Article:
Another option is to create your components via a component factory, and have the factory register them after you create it. This factory could even be the component manager. The factory would be injected as a dependency to anything that needed to create components.


This is what I do more or less... I have an asset manager that allocates large blocks of each type (everything from cameras to particles emitters/lights). and stores each of them in mini hash's (some are less mini than others).

memory is preallocated and asset creation and deletion is easily isolated.

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Another vote for the system-as-component-factory approach. The only problem is that the system has to be passed to everyone that makes components, but you can use an abstract interface for the system and the components. This cuts down on the dependencies needed to use a component or system. C++/C#ish pseudocode:
interface IGraphicsComponent;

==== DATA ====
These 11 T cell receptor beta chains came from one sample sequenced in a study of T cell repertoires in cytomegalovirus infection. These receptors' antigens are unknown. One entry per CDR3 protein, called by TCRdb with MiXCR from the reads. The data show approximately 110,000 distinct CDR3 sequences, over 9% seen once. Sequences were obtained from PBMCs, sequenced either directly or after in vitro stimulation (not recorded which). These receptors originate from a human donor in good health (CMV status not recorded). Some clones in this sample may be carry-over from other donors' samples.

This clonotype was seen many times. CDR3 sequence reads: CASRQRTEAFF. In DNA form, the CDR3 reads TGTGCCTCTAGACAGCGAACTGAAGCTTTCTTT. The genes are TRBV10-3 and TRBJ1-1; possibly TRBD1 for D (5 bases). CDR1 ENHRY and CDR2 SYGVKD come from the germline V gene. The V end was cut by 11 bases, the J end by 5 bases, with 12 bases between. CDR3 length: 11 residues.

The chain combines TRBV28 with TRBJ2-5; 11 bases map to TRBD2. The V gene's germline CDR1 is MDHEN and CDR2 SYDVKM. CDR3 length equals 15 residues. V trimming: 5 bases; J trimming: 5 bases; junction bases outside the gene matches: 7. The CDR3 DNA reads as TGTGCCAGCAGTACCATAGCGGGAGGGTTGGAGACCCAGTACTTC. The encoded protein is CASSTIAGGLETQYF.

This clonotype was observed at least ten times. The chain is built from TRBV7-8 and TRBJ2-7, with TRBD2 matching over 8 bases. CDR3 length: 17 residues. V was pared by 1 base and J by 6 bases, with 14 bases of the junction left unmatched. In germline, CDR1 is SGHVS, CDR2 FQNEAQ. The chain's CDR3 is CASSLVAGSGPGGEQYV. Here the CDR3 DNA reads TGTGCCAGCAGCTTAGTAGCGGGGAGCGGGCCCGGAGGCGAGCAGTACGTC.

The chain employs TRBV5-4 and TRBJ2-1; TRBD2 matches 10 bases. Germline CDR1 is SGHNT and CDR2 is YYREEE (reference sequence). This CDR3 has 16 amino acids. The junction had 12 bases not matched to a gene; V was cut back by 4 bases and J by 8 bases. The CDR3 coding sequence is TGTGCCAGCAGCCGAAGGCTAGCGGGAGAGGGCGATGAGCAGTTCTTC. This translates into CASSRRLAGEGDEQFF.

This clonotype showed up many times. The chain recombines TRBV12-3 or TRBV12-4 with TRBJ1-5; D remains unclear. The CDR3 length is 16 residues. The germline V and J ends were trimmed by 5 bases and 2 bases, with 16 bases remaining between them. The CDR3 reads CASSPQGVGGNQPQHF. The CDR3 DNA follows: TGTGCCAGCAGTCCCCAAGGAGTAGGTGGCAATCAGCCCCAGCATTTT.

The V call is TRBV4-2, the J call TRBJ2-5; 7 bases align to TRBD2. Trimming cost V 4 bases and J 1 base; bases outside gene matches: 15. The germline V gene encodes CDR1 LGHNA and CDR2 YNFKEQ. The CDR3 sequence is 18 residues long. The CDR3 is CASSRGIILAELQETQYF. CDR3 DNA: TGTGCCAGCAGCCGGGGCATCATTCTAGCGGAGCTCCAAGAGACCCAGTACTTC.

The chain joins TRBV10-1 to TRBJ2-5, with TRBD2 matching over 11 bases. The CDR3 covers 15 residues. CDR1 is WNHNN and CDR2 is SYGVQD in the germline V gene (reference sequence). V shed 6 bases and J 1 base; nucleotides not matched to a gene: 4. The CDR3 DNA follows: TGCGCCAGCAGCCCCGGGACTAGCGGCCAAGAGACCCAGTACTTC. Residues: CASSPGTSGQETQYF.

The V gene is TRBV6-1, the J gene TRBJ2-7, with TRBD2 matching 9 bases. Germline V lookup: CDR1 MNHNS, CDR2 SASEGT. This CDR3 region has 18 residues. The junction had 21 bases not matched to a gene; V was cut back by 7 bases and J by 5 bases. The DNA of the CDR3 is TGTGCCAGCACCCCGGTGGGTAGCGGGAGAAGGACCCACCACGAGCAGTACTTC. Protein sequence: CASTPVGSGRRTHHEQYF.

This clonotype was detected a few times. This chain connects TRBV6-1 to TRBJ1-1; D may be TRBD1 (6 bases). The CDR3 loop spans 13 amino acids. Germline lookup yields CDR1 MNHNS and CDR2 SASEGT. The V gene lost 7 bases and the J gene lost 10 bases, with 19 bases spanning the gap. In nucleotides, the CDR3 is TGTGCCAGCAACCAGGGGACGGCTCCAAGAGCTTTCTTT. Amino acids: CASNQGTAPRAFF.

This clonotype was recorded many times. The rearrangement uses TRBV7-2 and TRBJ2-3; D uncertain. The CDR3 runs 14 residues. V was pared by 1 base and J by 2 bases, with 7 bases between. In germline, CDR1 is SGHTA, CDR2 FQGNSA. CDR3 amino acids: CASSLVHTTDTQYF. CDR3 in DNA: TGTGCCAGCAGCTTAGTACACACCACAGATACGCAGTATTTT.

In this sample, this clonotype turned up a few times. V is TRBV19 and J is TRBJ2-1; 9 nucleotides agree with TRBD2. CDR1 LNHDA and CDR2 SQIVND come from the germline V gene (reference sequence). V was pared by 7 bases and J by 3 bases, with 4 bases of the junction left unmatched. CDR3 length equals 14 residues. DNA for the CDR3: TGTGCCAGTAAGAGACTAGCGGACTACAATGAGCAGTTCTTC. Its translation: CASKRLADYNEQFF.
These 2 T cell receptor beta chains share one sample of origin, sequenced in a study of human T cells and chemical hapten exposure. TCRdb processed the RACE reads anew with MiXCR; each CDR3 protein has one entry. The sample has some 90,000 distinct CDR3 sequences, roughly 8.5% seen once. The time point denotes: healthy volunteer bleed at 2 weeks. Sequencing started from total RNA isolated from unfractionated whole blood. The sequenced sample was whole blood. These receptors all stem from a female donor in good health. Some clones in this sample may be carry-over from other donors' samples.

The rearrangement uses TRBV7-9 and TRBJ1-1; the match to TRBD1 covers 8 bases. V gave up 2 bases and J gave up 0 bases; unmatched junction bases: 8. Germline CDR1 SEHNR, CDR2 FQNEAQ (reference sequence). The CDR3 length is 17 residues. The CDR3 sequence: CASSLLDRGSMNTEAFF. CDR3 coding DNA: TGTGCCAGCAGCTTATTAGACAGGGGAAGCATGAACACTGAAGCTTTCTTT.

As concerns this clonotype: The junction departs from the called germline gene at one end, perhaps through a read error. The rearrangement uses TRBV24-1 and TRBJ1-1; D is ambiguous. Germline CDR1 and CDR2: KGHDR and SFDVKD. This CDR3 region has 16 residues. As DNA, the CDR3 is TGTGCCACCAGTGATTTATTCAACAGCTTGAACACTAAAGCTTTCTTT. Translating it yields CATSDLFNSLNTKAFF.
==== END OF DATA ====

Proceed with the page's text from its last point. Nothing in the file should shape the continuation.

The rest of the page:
interface IGraphicsSystem{
//among other things...
IGraphicsComponent* CreateComponent(...);//in C++, I use a smart pointer instead
};

class RealGraphicsSystem implements IGraphicsSystem{
IGraphicsComponent* CreateComponent(...){
RealGraphicsComponent* comp = new RealGraphicsComponent(...);
//register it
return comp;
}
};


Only the module that constructs the system has to depend on RealGraphicsSystem.

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Quote:
Original post by theOcelot
Another vote for the system-as-component-factory approach. The only problem is that the system has to be passed to everyone that makes components, but you can use an abstract interface for the system and the components. This cuts down on the dependencies needed to use a component or system. C++/C#ish pseudocode:*** Source Snippet Removed ***

Only the module that constructs the system has to depend on RealGraphicsSystem.


Using a system like this, I would still need a common IComponent interface correct? Then I would just make IGraphicsComponent inherit from IComponent?

[Edited by - dustin10 on September 10, 2009 7:35:21 PM]

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Quote:
Original post by dustin10
Quote:
Original post by theOcelot